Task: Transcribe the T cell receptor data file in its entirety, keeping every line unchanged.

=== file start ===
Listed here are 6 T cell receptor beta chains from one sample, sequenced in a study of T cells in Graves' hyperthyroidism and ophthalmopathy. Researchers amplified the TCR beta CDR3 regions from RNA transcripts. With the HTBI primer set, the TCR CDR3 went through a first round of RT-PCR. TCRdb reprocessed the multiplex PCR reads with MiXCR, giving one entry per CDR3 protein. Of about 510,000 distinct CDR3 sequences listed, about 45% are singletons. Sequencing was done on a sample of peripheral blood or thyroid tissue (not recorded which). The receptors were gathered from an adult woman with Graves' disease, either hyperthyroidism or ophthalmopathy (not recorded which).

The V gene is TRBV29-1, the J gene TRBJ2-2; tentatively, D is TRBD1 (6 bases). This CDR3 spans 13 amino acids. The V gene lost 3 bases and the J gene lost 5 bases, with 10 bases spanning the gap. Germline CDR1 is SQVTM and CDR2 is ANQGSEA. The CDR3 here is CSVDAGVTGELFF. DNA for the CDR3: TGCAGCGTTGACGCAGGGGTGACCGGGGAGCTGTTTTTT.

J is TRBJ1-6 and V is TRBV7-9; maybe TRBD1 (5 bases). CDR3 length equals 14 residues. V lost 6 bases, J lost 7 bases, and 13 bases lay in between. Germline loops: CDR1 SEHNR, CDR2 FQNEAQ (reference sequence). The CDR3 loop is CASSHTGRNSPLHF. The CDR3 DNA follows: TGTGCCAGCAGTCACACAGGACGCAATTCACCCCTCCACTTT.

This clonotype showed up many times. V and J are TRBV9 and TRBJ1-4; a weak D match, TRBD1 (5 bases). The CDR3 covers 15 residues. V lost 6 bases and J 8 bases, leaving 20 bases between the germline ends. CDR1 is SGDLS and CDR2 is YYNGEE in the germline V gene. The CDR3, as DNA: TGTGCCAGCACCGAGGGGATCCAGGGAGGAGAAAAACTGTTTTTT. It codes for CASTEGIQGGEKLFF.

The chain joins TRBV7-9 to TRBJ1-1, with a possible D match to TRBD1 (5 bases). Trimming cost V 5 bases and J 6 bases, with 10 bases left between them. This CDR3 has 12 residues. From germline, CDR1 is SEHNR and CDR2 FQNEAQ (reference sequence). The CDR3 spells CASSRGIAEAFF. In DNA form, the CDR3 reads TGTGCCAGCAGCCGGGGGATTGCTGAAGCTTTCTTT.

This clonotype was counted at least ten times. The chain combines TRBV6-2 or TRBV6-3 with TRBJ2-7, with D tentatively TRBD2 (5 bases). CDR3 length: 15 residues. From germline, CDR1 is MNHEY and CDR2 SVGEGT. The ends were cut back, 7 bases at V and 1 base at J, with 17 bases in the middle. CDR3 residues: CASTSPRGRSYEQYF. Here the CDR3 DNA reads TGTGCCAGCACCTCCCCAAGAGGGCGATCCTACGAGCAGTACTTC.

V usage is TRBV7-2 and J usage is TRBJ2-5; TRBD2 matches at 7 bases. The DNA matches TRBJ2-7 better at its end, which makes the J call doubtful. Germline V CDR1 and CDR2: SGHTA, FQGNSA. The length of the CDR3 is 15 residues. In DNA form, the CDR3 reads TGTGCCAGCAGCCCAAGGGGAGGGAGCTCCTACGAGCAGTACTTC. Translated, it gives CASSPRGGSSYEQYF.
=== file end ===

Listed here are 6 T cell receptor beta chains from one sample, sequenced in a study of T cells in Graves' hyperthyroidism and ophthalmopathy. Researchers amplified the TCR beta CDR3 regions from RNA transcripts. With the HTBI primer set, the TCR CDR3 went through a first round of RT-PCR. TCRdb reprocessed the multiplex PCR reads with MiXCR, giving one entry per CDR3 protein. Of about 510,000 distinct CDR3 sequences listed, about 45% are singletons. Sequencing was done on a sample of peripheral blood or thyroid tissue (not recorded which). The receptors were gathered from an adult woman with Graves' disease, either hyperthyroidism or ophthalmopathy (not recorded which).

The V gene is TRBV29-1, the J gene TRBJ2-2; tentatively, D is TRBD1 (6 bases). This CDR3 spans 13 amino acids. The V gene lost 3 bases and the J gene lost 5 bases, with 10 bases spanning the gap. Germline CDR1 is SQVTM and CDR2 is ANQGSEA. The CDR3 here is CSVDAGVTGELFF. DNA for the CDR3: TGCAGCGTTGACGCAGGGGTGACCGGGGAGCTGTTTTTT.

J is TRBJ1-6 and V is TRBV7-9; maybe TRBD1 (5 bases). CDR3 length equals 14 residues. V lost 6 bases, J lost 7 bases, and 13 bases lay in between. Germline loops: CDR1 SEHNR, CDR2 FQNEAQ (reference sequence). The CDR3 loop is CASSHTGRNSPLHF. The CDR3 DNA follows: TGTGCCAGCAGTCACACAGGACGCAATTCACCCCTCCACTTT.

This clonotype showed up many times. V and J are TRBV9 and TRBJ1-4; a weak D match, TRBD1 (5 bases). The CDR3 covers 15 residues. V lost 6 bases and J 8 bases, leaving 20 bases between the germline ends. CDR1 is SGDLS and CDR2 is YYNGEE in the germline V gene. The CDR3, as DNA: TGTGCCAGCACCGAGGGGATCCAGGGAGGAGAAAAACTGTTTTTT. It codes for CASTEGIQGGEKLFF.

The chain joins TRBV7-9 to TRBJ1-1, with a possible D match to TRBD1 (5 bases). Trimming cost V 5 bases and J 6 bases, with 10 bases left between them. This CDR3 has 12 residues. From germline, CDR1 is SEHNR and CDR2 FQNEAQ (reference sequence). The CDR3 spells CASSRGIAEAFF. In DNA form, the CDR3 reads TGTGCCAGCAGCCGGGGGATTGCTGAAGCTTTCTTT.

This clonotype was counted at least ten times. The chain combines TRBV6-2 or TRBV6-3 with TRBJ2-7, with D tentatively TRBD2 (5 bases). CDR3 length: 15 residues. From germline, CDR1 is MNHEY and CDR2 SVGEGT. The ends were cut back, 7 bases at V and 1 base at J, with 17 bases in the middle. CDR3 residues: CASTSPRGRSYEQYF. Here the CDR3 DNA reads TGTGCCAGCACCTCCCCAAGAGGGCGATCCTACGAGCAGTACTTC.

V usage is TRBV7-2 and J usage is TRBJ2-5; TRBD2 matches at 7 bases. The DNA matches TRBJ2-7 better at its end, which makes the J call doubtful. Germline V CDR1 and CDR2: SGHTA, FQGNSA. The length of the CDR3 is 15 residues. In DNA form, the CDR3 reads TGTGCCAGCAGCCCAAGGGGAGGGAGCTCCTACGAGCAGTACTTC. Translated, it gives CASSPRGGSSYEQYF.